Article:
Edit 8/8/2011 – It seems I didn’t do a very good job at explaining the core audience for the article, I apologize for that. The programmers I would like to see learning and absorbing these “low level” details are those who would see themselves working in console games. The HW is fixed for long periods of the time and resources become scarce usually within 1 game cycle; understanding how to better utilize resources becomes a key part of the job.
While i believe that most programmers would benefit from understanding more about the medium they work in it is certainly not required
Hopefully you enjoyed the article in the spirit it was intended.
Andy Firth

Wednesday, October 1, 2008

Working with Instant Messenger.

Personally i could not work without instant messenger (IM) in all of its guises. I use trillian on my main dev machine to talk to friends, colleagues and peers around the world. I do it without thinking and i do it without negatively affecting my work; it is a tool of life and work. I use it to discuss tech within the game/engine, to setup meetings, to discuss scheduling issues, to setup tests... essentially anything work related (and some not work related things).

Recently i did a poll on a well populated games dev only forum. I started the poll based entirely on a single conversation with a friend at R* San Diego who said that R* do not allow IM usage. After a few hours it became apparent that around 10% of developers do not allow IM usage in any form, the other 90% largely given open access.

So why is it some companies simply don't allow it?

It seems that IM usage is a worry to the powers that be who think maybe details that should not be discussed outside of work might be discussed over IM which could indeed be considered a security leak if the receipient is not employed by said company, on the other hand what about internal only IM. I would ask, how likely is it that someone would spend the time (and money) to infiltrate another persons messenger account in order to log the conversations that would require that person to be logged on in the first place. I don't know how easy/difficult this is (and maybe my opinion would change if i knew) but it seems very unlikely that this is happening and thus i question the decision to remove such a useful tool from developers.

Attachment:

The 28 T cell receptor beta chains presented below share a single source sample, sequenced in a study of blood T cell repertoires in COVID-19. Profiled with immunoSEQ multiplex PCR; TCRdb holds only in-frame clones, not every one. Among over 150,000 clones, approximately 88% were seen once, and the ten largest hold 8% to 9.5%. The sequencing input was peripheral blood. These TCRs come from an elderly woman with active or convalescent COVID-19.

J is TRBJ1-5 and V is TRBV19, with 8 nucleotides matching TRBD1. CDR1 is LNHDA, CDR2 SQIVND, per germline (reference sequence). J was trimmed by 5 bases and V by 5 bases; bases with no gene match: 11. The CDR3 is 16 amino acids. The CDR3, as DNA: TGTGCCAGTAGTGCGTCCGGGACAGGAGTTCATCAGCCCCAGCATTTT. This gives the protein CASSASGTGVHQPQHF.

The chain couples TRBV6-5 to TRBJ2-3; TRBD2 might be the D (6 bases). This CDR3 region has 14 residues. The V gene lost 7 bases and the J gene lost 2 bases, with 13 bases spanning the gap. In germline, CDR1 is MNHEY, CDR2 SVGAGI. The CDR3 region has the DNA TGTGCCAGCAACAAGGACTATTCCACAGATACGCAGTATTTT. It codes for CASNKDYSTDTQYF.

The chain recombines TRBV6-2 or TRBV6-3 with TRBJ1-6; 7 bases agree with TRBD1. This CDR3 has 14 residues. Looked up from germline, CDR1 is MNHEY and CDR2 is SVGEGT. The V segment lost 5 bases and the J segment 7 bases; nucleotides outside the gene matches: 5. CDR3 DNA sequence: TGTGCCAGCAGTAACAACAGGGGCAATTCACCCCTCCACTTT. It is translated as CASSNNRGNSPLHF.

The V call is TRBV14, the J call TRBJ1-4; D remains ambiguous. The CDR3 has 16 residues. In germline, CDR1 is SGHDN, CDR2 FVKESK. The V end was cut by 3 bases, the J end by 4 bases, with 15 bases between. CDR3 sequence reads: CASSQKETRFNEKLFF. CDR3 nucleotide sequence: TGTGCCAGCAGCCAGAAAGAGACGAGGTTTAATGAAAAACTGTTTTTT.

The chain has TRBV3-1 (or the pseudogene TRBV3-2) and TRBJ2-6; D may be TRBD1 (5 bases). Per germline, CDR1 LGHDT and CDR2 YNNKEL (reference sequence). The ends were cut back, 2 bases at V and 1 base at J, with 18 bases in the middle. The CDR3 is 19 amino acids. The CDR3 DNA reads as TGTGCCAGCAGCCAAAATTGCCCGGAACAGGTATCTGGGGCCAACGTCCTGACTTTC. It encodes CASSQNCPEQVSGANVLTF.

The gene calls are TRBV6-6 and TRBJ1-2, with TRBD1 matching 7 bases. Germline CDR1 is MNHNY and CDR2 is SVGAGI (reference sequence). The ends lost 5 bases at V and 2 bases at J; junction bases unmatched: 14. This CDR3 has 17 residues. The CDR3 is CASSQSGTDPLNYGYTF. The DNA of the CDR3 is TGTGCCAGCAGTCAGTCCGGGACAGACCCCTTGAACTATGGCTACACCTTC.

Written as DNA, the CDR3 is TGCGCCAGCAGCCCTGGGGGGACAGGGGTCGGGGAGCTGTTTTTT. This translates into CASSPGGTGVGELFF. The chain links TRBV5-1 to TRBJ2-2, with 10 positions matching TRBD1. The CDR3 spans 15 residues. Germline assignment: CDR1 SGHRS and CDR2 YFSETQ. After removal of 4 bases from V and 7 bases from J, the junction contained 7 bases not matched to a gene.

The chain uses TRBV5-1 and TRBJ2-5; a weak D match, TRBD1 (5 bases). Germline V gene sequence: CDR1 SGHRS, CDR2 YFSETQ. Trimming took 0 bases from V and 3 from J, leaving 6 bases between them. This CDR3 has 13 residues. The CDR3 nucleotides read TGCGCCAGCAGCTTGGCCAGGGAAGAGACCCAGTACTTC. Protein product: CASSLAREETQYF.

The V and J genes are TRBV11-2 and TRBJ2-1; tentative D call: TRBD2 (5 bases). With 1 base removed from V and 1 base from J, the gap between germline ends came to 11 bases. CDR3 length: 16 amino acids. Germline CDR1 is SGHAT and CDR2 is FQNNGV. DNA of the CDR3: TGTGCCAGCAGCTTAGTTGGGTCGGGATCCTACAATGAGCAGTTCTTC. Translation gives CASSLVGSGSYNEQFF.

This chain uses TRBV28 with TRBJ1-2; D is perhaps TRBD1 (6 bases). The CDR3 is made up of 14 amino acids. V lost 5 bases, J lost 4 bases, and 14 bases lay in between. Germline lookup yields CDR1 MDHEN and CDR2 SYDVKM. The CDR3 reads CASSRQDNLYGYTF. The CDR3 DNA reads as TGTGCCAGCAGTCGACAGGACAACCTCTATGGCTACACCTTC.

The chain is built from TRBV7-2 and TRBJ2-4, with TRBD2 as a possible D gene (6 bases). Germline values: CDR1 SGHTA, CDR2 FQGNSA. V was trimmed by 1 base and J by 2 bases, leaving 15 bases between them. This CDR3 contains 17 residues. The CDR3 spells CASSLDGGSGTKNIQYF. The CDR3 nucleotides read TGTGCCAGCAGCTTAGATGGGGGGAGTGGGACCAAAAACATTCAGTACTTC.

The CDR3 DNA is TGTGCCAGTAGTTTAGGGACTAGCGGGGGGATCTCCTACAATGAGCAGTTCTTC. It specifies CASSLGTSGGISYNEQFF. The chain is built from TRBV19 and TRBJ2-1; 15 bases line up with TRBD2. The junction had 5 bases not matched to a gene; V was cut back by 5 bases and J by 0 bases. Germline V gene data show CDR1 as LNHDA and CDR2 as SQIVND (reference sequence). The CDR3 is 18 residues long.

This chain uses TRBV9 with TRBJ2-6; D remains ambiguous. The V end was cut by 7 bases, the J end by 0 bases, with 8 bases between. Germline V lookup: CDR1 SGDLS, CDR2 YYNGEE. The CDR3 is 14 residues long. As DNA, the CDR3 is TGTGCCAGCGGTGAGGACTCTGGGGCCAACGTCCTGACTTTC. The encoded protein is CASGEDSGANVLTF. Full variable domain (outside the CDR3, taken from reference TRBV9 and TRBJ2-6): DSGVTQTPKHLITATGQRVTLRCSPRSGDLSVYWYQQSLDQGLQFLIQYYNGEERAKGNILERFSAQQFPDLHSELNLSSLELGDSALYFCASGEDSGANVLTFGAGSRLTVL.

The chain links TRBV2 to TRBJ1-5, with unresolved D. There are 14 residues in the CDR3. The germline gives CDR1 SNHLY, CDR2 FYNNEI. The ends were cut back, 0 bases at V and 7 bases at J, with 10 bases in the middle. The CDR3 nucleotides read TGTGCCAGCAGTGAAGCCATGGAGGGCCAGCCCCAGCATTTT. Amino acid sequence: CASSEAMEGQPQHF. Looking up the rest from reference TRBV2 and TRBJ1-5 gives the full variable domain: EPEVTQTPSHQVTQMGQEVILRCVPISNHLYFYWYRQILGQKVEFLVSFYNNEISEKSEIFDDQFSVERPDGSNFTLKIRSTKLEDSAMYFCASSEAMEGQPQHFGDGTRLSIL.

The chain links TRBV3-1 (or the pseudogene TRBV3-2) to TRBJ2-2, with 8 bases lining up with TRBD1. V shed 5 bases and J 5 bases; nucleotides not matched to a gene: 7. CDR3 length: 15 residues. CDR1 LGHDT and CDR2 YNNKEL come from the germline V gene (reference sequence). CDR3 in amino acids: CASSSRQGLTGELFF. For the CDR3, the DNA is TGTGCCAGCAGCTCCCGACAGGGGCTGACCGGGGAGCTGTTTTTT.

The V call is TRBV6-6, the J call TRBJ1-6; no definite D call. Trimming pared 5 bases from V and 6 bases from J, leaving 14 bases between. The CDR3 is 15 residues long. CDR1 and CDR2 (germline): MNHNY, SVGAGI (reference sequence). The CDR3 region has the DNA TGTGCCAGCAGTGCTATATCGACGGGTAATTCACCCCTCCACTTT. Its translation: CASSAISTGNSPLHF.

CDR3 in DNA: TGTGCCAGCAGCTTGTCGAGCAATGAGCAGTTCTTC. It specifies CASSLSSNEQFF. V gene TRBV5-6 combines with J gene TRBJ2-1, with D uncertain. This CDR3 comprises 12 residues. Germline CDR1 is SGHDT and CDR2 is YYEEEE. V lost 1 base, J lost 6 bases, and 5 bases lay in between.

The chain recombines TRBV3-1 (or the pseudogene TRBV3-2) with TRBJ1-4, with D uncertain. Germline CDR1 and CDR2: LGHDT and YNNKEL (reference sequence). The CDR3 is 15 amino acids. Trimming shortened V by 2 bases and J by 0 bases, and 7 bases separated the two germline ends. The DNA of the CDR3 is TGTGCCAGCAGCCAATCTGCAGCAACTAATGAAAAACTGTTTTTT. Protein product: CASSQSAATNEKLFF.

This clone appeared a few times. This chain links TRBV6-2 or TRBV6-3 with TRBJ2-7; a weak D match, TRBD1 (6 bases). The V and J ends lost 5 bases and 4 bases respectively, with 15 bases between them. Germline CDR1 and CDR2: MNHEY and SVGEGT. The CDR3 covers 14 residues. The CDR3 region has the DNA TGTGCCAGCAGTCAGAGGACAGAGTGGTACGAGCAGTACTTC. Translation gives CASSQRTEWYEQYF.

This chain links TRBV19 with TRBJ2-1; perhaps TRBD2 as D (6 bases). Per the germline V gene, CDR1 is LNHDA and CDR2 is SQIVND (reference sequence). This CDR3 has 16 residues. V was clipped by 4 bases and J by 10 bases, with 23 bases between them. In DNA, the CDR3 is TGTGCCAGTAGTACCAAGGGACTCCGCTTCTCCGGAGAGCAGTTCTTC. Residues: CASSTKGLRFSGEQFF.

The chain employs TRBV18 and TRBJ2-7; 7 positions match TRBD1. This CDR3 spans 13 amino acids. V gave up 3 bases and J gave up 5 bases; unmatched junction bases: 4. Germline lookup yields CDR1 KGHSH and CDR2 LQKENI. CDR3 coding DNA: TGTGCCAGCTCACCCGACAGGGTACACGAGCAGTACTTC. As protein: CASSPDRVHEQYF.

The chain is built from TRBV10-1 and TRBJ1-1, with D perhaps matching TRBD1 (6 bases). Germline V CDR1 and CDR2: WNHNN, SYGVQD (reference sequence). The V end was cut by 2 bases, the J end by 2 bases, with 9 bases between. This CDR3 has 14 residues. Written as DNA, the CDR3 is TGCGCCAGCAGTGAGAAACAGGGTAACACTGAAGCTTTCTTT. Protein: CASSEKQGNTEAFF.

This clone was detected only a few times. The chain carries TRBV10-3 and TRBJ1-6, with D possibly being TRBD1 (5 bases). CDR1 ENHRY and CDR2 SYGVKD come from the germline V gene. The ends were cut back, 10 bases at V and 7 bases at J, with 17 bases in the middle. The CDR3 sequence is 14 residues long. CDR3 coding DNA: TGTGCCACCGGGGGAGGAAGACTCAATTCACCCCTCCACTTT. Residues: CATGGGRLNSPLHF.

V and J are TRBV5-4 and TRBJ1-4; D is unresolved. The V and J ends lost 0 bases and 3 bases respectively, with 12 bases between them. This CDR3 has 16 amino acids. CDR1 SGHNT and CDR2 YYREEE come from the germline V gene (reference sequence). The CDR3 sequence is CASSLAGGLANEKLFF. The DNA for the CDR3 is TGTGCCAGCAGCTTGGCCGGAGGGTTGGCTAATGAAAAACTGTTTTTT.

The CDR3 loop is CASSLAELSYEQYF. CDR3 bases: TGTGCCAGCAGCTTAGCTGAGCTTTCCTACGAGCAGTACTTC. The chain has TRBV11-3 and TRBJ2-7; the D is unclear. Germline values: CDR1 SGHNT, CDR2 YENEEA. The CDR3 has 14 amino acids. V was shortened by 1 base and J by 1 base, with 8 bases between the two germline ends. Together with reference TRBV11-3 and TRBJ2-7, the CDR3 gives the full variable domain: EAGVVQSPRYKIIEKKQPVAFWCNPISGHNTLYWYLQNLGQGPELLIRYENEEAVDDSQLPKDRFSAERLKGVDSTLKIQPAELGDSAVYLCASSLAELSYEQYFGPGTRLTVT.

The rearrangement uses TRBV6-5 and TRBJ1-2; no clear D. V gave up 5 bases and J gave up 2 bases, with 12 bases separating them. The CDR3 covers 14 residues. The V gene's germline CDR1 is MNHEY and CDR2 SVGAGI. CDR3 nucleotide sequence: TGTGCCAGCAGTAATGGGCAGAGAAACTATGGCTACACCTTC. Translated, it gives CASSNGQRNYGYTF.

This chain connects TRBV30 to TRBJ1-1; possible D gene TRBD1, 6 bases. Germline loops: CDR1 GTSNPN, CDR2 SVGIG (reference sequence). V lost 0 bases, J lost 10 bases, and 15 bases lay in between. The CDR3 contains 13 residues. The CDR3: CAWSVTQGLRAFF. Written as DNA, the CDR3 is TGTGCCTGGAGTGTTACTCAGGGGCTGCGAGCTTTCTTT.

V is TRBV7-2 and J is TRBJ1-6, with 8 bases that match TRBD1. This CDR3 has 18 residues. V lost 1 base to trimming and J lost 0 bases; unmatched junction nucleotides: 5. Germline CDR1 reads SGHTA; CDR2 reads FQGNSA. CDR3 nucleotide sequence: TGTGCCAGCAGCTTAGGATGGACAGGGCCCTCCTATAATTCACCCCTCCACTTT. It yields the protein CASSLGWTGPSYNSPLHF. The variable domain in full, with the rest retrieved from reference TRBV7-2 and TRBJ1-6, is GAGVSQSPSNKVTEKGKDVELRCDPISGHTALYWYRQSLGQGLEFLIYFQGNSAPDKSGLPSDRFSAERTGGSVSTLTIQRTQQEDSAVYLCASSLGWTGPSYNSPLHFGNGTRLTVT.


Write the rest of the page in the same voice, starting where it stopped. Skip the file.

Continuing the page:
I also heard some rumblings that certain companies believe IM is a distraction and they need to remove any and all of those lest the peons get too engrossed in something other than work. Personally i think that people who use IM as a distraction at the expense of their work will likely find another distraction if / when IM is removed.

In the past i've worked for Activision and EA, two of the largest publishers, both of whome encourage IM usage. EA has an SIP setup internal to each studio that provides access to ALL. ATVI don't actively help people setup IM but they do not discourage it either, many of the studio level heads use it. It is a useful element of everyday developer life.

So, my opinions are known... what are yours?

Tuesday, September 30, 2008


So I've been reading blogs for a while now of various people and today a friend of mine asked if i had one... upon hearing i didn't he went ahead (with my permission) and published on his blog some of my thoughts and helpful hints regarding Vista64... I had always thought blogs took a long time however his post took about 30 seconds longer than it took for me to tell him my info...

so i figured its high time i made one myself... hopefully i post something useful here soon.